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Article

Aspects of time: time reference and aspect production in Russian aphasic speakers

Journal of Neurolinguistics. 2013. Vol. 26. P. 113-128.
Dragoy O., Bastiaanse R.

Cross-linguistic data suggest that the grammatical categories of tense and aspect are not generally impaired in individuals with aphasia (see Bastiaanse et al., 2011 for a review). Rather, and more specifically, verb forms expressing reference to the past or conveying perfective semantics are more impaired than verb forms expressing reference to the non-past (present or future) or conveying imperfective semantics, both in comprehension and production. The present study used some structural properties of Russian to systematically test the interaction of time reference and aspect in non-fluent and fluent aphasia.

The Test for Assessment of Reference of Time (TART; Bastiaanse, Jonkers, & Thompson, 2008; Russian version Dragoy & Bastiaanse, 2010) was used to elicit production of four verb forms in sentence context: past perfective, non-past perfective, past imperfective and non-past imperfective. The results showed that non-past time reference had a general advantage over past time reference, all aspectual forms being collapsed. However, an interaction between time reference and aspect was found: imperfective verbs were better produced in the non-past, whereas production of perfective verbs was better preserved in the past time frame. Non-fluent and fluent aphasic speakers showed largely overlapping performance.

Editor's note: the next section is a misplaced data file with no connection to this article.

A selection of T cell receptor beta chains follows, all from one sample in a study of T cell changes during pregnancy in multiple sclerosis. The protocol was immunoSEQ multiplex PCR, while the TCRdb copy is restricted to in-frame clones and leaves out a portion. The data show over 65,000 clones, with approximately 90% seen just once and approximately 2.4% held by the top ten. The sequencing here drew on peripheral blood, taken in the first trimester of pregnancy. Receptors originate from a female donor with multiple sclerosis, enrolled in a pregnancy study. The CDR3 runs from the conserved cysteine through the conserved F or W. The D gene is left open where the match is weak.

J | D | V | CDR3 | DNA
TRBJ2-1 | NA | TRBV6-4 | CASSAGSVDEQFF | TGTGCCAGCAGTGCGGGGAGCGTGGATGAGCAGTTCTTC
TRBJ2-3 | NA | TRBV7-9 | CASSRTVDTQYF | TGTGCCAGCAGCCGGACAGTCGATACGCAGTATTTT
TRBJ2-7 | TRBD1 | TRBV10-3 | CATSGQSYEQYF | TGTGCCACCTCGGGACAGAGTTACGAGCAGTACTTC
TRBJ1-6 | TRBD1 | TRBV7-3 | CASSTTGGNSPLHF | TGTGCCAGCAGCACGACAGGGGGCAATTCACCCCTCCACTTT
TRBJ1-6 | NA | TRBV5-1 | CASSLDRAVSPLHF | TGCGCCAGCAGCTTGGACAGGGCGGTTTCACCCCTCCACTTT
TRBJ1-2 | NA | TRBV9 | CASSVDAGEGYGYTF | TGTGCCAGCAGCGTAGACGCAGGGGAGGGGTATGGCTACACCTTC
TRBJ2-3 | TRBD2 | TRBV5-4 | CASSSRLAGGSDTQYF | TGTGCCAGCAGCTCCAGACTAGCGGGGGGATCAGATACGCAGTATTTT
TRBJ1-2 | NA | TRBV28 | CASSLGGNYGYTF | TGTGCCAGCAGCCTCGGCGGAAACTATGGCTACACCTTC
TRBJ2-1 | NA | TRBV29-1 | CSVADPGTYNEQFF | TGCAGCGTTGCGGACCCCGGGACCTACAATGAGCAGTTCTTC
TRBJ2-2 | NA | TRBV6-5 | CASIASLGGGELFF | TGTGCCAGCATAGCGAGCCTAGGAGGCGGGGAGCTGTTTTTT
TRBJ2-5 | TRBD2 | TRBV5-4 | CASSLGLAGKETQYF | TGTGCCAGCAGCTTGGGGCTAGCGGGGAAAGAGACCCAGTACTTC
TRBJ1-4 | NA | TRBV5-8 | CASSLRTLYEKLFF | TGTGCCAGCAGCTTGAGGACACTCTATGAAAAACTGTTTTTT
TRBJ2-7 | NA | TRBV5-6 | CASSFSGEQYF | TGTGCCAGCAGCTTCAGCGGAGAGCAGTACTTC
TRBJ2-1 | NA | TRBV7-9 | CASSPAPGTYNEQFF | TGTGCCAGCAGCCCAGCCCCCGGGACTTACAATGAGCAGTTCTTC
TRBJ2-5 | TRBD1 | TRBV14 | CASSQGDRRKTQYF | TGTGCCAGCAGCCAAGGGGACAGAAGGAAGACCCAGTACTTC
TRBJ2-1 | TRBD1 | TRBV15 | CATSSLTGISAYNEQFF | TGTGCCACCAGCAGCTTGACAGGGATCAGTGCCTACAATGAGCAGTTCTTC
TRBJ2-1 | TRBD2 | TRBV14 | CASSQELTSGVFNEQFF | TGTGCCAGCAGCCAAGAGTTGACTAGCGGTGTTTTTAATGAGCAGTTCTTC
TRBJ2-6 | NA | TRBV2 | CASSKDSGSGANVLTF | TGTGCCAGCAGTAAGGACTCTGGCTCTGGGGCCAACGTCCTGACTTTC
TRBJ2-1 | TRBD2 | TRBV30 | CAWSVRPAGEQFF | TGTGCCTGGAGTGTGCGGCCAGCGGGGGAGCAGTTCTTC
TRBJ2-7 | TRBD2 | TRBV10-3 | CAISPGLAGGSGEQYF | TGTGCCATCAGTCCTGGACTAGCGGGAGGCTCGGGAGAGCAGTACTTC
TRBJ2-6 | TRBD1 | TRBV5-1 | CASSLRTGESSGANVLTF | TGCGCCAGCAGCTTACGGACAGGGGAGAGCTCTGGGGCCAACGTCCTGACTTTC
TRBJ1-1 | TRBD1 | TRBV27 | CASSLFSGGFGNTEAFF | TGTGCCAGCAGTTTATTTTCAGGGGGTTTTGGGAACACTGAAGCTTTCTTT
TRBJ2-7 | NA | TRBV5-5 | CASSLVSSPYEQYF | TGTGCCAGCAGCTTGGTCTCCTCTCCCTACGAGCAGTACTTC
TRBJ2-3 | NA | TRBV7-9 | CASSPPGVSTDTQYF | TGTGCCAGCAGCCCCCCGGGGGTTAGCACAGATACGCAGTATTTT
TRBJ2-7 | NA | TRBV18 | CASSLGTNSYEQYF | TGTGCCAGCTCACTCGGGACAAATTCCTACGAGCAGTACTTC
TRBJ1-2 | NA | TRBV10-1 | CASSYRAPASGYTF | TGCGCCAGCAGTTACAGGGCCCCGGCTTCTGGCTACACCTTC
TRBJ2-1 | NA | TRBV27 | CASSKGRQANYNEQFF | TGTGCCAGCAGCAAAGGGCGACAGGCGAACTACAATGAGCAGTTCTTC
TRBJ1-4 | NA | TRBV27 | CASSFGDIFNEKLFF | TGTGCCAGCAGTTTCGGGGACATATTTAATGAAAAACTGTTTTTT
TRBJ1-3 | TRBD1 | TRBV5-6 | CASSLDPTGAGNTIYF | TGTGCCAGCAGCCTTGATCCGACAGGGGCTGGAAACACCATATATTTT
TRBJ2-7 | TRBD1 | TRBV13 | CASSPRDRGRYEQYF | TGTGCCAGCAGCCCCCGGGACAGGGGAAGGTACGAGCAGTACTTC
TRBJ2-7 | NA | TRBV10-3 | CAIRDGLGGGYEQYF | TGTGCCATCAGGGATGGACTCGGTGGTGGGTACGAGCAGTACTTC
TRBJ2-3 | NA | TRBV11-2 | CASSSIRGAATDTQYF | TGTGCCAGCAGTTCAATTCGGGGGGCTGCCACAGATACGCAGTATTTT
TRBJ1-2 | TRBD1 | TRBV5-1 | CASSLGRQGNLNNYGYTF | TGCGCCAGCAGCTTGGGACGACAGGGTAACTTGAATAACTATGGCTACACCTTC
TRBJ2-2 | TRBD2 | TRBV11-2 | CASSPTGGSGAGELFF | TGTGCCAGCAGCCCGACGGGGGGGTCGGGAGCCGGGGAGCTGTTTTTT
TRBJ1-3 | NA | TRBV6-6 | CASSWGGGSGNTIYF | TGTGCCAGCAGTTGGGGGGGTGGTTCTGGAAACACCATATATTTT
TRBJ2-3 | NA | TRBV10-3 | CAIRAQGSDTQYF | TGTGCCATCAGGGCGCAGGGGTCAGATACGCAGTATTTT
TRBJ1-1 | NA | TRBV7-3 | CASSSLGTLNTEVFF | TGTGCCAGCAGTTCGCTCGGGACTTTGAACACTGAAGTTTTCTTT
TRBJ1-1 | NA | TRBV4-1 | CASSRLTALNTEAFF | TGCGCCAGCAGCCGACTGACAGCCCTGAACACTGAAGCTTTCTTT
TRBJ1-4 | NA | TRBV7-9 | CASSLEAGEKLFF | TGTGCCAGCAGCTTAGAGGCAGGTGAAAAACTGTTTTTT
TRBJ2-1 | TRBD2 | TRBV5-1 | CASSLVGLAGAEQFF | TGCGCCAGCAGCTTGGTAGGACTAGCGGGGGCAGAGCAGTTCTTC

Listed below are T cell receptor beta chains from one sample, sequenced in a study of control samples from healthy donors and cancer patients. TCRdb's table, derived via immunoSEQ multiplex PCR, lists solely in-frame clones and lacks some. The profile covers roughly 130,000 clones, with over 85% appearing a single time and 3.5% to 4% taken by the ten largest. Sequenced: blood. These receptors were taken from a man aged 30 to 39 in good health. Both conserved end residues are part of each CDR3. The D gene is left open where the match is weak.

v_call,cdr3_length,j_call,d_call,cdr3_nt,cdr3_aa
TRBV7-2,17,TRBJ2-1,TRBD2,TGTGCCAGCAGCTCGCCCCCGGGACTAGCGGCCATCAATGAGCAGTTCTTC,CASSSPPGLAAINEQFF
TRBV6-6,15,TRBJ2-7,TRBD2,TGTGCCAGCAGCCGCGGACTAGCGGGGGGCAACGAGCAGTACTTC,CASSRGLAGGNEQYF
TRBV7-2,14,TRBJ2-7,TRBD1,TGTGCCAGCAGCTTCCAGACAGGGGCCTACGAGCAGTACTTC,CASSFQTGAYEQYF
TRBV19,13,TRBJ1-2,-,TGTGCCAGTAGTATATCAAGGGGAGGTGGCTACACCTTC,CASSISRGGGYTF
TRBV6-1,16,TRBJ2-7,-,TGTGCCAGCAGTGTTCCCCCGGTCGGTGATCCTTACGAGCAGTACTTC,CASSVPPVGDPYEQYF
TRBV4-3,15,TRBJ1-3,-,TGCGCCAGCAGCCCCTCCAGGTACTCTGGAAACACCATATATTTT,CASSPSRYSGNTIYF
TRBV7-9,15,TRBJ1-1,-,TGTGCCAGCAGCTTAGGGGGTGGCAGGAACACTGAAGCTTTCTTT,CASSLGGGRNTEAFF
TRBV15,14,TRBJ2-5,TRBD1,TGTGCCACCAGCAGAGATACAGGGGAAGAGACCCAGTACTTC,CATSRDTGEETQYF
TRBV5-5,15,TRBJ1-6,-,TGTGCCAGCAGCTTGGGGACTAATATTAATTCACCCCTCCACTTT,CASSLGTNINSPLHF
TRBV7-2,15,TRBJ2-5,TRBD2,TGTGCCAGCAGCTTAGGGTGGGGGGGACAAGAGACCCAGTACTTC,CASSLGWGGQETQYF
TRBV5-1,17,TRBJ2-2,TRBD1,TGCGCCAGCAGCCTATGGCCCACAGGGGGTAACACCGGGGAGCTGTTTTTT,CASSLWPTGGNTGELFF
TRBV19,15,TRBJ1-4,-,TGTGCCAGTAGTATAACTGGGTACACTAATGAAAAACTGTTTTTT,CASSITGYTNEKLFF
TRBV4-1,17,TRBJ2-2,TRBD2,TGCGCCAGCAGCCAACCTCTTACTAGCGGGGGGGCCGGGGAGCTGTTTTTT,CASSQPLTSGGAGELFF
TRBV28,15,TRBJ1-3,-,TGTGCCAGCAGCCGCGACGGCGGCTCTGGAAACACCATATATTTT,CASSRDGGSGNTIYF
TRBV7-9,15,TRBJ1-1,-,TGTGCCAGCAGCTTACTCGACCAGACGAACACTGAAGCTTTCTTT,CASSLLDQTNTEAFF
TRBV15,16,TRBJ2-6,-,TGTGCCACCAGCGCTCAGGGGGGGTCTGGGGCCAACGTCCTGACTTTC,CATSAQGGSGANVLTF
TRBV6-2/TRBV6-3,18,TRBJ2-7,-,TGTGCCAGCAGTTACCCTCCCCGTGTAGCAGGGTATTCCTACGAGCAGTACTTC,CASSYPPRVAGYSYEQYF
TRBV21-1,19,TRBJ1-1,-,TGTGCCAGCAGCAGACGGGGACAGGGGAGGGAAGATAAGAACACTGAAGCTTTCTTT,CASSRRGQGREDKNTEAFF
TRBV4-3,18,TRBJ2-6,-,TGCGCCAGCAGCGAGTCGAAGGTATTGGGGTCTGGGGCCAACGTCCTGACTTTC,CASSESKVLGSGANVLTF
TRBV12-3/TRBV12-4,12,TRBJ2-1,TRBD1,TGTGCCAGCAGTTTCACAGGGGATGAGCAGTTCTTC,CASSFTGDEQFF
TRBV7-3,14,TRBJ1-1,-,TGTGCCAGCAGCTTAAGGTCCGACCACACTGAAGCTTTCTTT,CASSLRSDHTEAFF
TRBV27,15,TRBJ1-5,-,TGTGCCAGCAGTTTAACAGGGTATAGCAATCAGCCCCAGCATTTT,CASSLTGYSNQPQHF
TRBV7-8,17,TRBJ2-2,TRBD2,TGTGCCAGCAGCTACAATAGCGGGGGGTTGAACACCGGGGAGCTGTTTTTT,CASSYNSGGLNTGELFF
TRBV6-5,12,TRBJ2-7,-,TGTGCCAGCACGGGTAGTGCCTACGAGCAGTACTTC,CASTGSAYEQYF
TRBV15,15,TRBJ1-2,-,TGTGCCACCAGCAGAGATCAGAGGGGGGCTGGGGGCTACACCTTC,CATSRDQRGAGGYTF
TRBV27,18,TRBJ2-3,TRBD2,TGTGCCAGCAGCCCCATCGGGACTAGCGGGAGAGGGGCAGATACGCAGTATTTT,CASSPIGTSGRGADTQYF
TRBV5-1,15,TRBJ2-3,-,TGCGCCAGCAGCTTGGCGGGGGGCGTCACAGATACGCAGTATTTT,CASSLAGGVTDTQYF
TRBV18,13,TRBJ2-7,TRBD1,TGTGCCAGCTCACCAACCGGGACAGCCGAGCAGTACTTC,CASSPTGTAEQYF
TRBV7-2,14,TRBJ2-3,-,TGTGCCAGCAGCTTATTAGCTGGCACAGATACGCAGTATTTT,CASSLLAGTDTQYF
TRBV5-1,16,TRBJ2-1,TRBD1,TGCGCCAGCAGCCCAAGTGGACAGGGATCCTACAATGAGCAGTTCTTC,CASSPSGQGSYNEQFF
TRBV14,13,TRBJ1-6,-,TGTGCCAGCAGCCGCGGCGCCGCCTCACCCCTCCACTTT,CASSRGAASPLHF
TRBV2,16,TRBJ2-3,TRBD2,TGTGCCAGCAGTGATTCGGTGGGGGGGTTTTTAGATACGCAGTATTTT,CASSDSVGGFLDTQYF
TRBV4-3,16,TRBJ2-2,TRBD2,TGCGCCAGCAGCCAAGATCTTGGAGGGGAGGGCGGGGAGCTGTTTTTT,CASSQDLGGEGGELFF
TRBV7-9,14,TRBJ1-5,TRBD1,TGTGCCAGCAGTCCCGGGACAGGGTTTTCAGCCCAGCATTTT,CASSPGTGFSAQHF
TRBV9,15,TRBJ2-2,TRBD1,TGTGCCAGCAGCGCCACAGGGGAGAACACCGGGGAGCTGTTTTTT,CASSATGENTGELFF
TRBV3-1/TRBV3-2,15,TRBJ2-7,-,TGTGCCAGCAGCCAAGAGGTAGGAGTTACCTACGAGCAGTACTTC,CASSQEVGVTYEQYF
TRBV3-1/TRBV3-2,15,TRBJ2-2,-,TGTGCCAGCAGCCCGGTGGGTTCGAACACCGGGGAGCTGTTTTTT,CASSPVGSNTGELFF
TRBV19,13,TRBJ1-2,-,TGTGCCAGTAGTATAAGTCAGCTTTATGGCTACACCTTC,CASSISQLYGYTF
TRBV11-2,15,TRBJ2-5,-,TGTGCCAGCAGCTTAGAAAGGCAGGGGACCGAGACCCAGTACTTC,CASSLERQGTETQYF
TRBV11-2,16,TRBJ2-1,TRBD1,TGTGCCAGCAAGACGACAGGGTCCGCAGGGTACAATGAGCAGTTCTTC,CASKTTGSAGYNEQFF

These results demonstrated that the advantage of a particular time reference depends on aspectual characteristics of the verb. The performance of both non-fluent and fluent aphasic speakers can be explained in terms of prototypical and non-prototypical matches of time reference and aspectual semantics: perfectives primarily refer to completed, past events while imperfectives prototypically describe ongoing, non-past events.